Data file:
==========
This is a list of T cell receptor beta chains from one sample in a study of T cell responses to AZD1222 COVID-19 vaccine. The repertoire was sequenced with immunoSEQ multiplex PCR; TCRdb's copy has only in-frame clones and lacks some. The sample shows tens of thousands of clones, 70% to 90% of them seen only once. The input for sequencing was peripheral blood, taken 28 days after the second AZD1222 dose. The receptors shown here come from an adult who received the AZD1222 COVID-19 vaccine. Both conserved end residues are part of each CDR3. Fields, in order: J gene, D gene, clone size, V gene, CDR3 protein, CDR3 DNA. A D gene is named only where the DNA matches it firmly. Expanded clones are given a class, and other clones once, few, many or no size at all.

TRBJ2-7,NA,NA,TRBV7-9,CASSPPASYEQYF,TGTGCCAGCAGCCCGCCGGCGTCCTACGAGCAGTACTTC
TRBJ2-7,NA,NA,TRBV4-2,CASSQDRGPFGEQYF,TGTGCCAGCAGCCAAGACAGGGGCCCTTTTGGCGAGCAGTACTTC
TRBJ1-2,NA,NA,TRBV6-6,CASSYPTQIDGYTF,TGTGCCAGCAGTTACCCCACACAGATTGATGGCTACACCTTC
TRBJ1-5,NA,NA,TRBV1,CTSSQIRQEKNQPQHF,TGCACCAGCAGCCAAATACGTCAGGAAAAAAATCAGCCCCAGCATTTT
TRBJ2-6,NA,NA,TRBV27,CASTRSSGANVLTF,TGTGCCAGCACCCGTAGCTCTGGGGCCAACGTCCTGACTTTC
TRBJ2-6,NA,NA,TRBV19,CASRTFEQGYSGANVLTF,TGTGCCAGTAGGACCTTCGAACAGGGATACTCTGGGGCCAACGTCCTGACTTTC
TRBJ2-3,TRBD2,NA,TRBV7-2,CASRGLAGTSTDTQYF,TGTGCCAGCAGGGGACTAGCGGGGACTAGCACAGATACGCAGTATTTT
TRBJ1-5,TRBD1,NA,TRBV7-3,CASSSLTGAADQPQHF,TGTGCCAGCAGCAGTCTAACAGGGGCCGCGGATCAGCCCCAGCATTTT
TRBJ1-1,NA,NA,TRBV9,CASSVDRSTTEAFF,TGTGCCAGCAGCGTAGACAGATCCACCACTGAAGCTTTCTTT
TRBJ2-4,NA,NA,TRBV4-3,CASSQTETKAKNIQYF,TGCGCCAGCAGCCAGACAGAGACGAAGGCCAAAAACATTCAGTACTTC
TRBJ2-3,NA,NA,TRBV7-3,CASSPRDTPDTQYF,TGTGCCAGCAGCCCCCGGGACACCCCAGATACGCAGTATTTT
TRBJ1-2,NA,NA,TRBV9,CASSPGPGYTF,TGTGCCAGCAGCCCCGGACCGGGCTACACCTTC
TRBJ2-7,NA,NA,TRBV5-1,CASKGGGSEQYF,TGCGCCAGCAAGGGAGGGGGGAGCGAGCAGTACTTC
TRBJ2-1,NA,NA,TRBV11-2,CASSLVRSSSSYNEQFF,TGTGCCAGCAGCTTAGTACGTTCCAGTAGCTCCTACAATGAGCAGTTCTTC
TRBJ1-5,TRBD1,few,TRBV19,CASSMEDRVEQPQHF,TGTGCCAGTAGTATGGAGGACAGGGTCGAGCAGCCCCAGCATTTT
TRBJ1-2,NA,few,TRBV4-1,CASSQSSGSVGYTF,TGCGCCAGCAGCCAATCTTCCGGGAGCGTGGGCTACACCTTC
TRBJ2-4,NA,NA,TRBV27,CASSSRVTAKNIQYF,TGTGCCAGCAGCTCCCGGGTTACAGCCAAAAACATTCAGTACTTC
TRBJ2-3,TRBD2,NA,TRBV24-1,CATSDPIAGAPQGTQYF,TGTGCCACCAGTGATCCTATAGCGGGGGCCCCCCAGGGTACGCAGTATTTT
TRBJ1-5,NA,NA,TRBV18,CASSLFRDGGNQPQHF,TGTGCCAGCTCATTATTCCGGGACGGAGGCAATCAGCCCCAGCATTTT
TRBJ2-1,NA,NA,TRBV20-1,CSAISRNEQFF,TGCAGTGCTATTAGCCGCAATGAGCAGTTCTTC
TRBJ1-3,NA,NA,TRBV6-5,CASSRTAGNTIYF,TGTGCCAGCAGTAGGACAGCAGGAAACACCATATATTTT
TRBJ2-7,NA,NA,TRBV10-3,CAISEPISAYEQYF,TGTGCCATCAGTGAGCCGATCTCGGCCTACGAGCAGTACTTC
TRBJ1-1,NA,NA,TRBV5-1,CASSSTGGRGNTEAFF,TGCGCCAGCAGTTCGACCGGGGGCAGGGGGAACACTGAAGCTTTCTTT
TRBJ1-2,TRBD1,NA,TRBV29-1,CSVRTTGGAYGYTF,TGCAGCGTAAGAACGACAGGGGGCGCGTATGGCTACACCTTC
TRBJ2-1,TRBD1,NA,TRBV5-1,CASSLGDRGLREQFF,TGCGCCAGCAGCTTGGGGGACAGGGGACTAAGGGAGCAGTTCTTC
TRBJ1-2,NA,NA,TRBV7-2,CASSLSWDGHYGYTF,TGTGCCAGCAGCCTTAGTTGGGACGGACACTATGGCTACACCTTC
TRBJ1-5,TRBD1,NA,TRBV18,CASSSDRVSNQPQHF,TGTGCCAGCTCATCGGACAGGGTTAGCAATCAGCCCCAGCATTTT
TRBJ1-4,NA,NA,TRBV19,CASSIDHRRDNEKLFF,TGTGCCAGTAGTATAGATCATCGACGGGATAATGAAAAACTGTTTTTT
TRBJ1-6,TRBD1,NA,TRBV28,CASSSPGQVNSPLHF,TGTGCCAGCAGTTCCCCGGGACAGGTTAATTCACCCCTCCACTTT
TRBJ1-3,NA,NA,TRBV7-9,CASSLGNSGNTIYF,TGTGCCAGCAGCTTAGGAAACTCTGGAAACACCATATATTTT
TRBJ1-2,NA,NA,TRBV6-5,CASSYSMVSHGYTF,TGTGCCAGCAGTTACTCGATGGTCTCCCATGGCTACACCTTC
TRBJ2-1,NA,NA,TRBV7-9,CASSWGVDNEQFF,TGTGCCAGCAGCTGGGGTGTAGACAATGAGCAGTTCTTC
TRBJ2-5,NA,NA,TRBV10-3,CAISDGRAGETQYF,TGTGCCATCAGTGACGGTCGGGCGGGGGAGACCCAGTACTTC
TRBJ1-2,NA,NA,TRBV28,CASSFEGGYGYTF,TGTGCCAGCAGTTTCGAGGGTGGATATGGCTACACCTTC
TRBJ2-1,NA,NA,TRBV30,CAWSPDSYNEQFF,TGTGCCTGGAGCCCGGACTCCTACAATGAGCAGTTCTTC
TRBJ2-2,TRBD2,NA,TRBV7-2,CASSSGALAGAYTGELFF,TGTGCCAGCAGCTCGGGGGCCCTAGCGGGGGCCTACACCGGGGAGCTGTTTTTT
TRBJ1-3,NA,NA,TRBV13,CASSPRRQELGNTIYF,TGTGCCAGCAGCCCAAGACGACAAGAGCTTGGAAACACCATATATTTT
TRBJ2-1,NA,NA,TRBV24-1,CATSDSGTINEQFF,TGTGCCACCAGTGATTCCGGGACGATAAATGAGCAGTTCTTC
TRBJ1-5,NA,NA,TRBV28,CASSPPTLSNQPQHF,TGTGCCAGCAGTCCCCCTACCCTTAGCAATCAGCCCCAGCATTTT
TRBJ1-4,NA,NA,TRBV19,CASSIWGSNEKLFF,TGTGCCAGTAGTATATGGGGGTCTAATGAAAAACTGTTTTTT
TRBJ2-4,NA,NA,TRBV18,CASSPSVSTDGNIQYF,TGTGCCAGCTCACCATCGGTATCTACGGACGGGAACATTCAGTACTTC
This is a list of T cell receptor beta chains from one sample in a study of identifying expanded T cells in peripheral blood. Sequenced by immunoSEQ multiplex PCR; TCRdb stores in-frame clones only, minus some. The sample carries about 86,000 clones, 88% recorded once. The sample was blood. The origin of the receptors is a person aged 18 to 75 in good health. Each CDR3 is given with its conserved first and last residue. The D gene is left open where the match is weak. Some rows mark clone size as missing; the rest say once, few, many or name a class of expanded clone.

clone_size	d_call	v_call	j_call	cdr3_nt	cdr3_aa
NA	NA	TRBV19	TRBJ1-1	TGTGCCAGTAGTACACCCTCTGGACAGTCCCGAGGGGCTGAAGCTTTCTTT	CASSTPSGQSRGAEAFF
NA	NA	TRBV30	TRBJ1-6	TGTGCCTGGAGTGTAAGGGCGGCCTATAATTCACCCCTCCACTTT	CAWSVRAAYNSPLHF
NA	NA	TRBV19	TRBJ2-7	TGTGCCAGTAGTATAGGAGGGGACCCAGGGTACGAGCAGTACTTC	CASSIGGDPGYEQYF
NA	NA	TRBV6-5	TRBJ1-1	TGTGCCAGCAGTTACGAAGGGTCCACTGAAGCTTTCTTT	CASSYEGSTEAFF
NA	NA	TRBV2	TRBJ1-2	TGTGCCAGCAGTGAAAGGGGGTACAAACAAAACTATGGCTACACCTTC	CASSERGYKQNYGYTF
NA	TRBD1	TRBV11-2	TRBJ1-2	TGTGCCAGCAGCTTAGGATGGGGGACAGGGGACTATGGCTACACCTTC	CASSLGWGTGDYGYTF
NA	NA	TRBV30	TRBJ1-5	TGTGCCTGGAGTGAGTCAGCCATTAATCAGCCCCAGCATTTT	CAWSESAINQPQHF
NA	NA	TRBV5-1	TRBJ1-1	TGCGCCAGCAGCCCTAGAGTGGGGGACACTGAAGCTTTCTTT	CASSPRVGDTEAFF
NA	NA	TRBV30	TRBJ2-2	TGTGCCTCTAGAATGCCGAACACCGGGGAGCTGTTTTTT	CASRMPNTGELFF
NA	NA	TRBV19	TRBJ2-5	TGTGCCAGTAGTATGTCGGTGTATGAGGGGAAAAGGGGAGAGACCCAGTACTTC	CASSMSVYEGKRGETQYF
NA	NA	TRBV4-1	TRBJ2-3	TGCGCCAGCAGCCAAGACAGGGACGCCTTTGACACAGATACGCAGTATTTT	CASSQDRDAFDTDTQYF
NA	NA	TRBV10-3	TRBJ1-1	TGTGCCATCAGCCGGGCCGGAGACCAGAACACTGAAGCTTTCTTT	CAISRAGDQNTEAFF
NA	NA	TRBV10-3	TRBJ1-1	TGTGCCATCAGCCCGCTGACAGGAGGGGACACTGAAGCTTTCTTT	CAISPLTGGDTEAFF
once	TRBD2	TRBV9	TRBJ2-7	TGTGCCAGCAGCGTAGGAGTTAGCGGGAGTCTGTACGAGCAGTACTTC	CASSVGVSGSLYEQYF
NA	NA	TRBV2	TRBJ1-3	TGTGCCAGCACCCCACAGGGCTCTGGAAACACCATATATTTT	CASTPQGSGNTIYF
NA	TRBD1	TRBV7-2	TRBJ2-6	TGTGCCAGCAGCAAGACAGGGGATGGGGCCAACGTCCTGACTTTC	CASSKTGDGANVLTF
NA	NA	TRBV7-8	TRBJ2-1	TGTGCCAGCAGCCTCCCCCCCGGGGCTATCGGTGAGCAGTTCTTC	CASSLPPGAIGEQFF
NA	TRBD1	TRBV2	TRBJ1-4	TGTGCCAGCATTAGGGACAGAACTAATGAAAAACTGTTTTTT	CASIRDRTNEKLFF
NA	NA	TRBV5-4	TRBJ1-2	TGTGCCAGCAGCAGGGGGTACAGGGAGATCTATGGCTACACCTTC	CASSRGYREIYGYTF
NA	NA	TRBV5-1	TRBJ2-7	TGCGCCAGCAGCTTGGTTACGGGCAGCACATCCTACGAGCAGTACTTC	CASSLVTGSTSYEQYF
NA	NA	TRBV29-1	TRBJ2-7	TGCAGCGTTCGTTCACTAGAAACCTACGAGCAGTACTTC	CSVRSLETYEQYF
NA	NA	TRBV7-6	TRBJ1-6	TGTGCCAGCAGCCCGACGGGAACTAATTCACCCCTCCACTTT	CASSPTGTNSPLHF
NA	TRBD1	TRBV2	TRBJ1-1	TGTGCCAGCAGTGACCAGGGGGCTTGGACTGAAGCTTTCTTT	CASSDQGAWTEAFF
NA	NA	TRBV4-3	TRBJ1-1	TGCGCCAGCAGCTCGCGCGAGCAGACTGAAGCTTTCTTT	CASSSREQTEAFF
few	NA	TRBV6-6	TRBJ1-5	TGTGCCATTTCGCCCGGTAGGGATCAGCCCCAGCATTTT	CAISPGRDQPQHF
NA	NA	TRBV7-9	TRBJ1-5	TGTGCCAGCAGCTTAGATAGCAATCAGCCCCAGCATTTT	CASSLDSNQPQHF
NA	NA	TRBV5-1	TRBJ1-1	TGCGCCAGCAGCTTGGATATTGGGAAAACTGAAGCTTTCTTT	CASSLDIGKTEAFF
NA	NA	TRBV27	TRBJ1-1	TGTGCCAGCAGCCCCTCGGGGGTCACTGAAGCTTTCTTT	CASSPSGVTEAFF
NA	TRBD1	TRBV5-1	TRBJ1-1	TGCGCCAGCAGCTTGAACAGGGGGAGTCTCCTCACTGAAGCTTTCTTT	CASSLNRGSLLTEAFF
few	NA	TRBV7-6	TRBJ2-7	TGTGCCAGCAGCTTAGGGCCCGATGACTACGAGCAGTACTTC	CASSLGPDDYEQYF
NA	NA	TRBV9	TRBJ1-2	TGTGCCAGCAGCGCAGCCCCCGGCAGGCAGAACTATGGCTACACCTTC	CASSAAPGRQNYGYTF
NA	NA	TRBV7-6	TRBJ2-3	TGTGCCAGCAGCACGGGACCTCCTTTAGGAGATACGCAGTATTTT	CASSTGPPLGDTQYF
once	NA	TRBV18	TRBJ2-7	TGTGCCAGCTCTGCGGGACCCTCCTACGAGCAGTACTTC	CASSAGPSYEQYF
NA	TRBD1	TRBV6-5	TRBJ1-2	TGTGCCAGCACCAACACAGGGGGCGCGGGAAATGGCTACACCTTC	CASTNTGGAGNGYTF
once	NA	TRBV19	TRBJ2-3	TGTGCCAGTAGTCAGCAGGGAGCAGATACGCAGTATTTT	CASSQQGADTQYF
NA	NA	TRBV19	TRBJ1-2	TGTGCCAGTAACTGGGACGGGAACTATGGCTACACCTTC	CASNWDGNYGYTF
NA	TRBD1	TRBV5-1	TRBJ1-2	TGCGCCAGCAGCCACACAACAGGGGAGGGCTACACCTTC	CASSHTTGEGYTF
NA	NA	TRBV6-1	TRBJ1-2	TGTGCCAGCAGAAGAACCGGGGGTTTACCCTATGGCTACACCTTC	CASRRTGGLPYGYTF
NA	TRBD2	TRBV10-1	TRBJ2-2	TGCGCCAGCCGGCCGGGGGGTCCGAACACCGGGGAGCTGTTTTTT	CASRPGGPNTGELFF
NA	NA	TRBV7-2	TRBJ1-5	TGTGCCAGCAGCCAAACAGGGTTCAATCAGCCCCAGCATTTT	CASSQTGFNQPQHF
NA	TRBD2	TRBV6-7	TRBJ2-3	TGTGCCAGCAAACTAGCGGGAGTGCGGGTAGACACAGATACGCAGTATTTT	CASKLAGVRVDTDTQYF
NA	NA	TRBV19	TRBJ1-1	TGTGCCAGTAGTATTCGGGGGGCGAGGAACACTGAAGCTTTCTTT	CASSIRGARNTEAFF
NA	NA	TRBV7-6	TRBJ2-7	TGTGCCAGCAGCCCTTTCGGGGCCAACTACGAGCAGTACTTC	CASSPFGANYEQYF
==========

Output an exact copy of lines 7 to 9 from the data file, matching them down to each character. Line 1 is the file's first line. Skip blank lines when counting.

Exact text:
TRBJ2-6,NA,NA,TRBV19,CASRTFEQGYSGANVLTF,TGTGCCAGTAGGACCTTCGAACAGGGATACTCTGGGGCCAACGTCCTGACTTTC
TRBJ2-3,TRBD2,NA,TRBV7-2,CASRGLAGTSTDTQYF,TGTGCCAGCAGGGGACTAGCGGGGACTAGCACAGATACGCAGTATTTT
TRBJ1-5,TRBD1,NA,TRBV7-3,CASSSLTGAADQPQHF,TGTGCCAGCAGCAGTCTAACAGGGGCCGCGGATCAGCCCCAGCATTTT